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When kids leave home or retirement begins, homeowners often downsize or build their dream home as part of the next chapter of their lives. Yet have we thought enough about whether the living space is ready for this next chapter? Will the next home support safety, comfort and independence for the long run?

“No one thinks, ‘I’m going to need a walker or a wheelchair in 10 years,’ but then when a parent or a friend needs one and they can’t visit you anymore, you realize you have to start thinking about this. You want a home that adapts to the owner’s changing needs,” says Gord Porter, executive director of the B.C.-based SAFERhome Standards Society.

Tarren McKay, 60, and her husband, Brad McCannell, 65, couldn’t agree more. When they built their home in Garden Bay, B.C., five years ago, they already knew they needed a wheelchair friendly home since Brad has been a user since his 20s. What they also learned, after deciding to get their home built and certified according to the SAFERhome Standard Society’s building standards, was how much more their new home could do to meet both of their needs over time.

“When you build or buy a house you tend to think in terms of, ‘What do I need now?’ These building standards allow you to think about your future. I know that I will be able to age in this home easily,” says McKay.

First and foremost, however, is the desire for an attractive, comfortable living space. “What we didn’t want was a home that looks like someone in a chair lives there,” emphasizes McKay. They didn’t want anything to appear like it belonged in a hospital, nor did they want the home to bear the tell-tale signs of wheelchair traffic. “You know how highway guardrails look, gauged by cars that hit or scrape by?” she adds. “That’s what the walls and corners of our previous house looked like.”

Thinking ahead can ensure that potential obstacles for anyone with mobility issues can be avoided. Photo: Flickr/Creative Commons, Dana Moos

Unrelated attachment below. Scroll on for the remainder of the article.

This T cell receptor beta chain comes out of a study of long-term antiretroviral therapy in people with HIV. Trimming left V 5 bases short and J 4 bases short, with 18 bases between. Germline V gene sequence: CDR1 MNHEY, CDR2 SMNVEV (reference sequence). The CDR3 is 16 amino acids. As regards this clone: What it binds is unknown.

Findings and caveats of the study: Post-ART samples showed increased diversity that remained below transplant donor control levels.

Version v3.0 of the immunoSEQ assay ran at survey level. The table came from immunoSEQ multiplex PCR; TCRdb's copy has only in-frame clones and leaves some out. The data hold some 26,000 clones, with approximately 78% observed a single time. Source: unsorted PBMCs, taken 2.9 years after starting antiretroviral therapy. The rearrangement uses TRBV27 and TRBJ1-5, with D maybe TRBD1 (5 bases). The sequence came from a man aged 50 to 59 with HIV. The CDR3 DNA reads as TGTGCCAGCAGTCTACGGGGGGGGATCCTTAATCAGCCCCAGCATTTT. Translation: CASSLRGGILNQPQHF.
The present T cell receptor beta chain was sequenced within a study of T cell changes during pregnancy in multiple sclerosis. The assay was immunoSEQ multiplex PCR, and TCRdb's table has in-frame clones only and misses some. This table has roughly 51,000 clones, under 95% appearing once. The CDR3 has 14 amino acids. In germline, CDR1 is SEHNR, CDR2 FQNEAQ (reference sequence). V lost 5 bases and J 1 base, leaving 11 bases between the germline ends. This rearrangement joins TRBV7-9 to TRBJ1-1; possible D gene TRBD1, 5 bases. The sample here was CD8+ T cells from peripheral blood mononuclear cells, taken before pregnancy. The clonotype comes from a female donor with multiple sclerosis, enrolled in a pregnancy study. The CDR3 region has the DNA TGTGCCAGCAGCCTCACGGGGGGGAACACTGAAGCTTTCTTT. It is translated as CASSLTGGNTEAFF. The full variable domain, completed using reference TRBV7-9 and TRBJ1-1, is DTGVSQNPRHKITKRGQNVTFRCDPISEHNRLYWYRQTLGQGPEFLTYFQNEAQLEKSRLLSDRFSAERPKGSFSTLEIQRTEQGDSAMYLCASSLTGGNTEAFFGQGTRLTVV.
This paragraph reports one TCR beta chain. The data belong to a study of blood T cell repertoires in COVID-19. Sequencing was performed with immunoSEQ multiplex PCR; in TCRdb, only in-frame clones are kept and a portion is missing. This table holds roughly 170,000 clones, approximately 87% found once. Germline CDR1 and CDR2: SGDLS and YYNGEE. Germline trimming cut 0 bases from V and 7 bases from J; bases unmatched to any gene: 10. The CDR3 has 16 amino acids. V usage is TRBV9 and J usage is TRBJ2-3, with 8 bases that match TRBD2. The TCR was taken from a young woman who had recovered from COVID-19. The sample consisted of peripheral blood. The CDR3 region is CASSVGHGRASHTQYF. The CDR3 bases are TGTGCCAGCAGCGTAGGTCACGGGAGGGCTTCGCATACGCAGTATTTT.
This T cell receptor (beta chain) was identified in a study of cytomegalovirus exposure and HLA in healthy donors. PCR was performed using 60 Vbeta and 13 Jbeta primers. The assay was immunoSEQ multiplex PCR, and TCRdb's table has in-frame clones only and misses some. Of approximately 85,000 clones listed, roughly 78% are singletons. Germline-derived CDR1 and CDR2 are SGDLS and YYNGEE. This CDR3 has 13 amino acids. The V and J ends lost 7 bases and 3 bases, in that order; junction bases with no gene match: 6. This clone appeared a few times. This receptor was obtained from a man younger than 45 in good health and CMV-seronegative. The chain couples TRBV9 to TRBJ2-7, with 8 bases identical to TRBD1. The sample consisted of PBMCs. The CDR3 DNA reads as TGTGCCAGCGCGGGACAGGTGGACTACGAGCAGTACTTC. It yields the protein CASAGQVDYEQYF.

Their home today boasts a large entry and wide hallways and doorways. Its open-design concept not only permits easy wheelchair maneuverability, but also 16-foot-high ceilings and large windows with a breathtaking view of the lake. Their large bathroom features a walk-in, roll-in shower with a built-in, tiled bench. In the kitchen, the wood cabinet doors under the sink and cook top can open and slide in, so that McCannell can roll in and comfortably cook or wash up. “When people walk into our home, they say it’s beautiful. They won’t think that it’s wheelchair-accessible,” explains McKay.

Similarly, people won’t think the house is an older couple. The shower bench is a perfect illustration. “My friends come for a visit and think it’s fantastic. There is no stigma attached because it’s part of the design,” says McKay.

Other practical, forward-thinking features in the home include 45-degree-angle corners (“which look really neat,” she notes), reinforced bathroom walls for the easy installation of grab bars, and an electric outlet behind the toilet for electronic assistive equipment, if needed.

Universal design helps homeowners age in place

SAFERhome’s set of 15 standards (for building, plumbing and electrical) is based on the principles of universal design, which essentially ensures that a home is safe and accessible for all ages and abilities. While you don’t need to register with SAFERhome to build a universal-design home, registration entails inspections in order to obtain certification. The extra features of universal design and SAFERhome certification should add no more than $1,000 to homeowners’ building costs.

“House inspectors anywhere in Canada can sign up and take the course. Any builder can build according to universal design. What we need is more people out there saying, ‘Hey, this is a great idea,’ and putting pressure on the builders,” says Porter. To that end, the SAFERhome Standards Society is working with municipalities in B.C. to help them implement housing policies that incorporate universal design (for example, by making it a requirement for a percentage of new houses or apartment units).

The Canadian Mortgage and Housing Corporation (CMHC) is doing the same nationally. Since launching its Aging in Place program in 2014, it has connected with more than 100 municipalities across Canada interested in universal design housing. “Universal design is really the solution for the future, not just for aging Canadians, but for all Canadians,” says Jamie Shipley, a knowledge mobilization consultant at CMHC.

Shipley also expects that the baby-boomer population will finally tip the balance in favour of universal design for all new housing. “Builders will tell you they need a market, that people need to ask for this, and we can see that happening with baby boomers,” says Shipley. “Looking ahead five years to 10 years, we envision that universal design will be part of the fabric of all house designs.”

That sounds right to McKay, who does not hesitate to recommend universal design to anyone who’s thinking about building their next home. “Just do it,” she urges. “This is the first house we’ve built and there is nothing about it we would change.”

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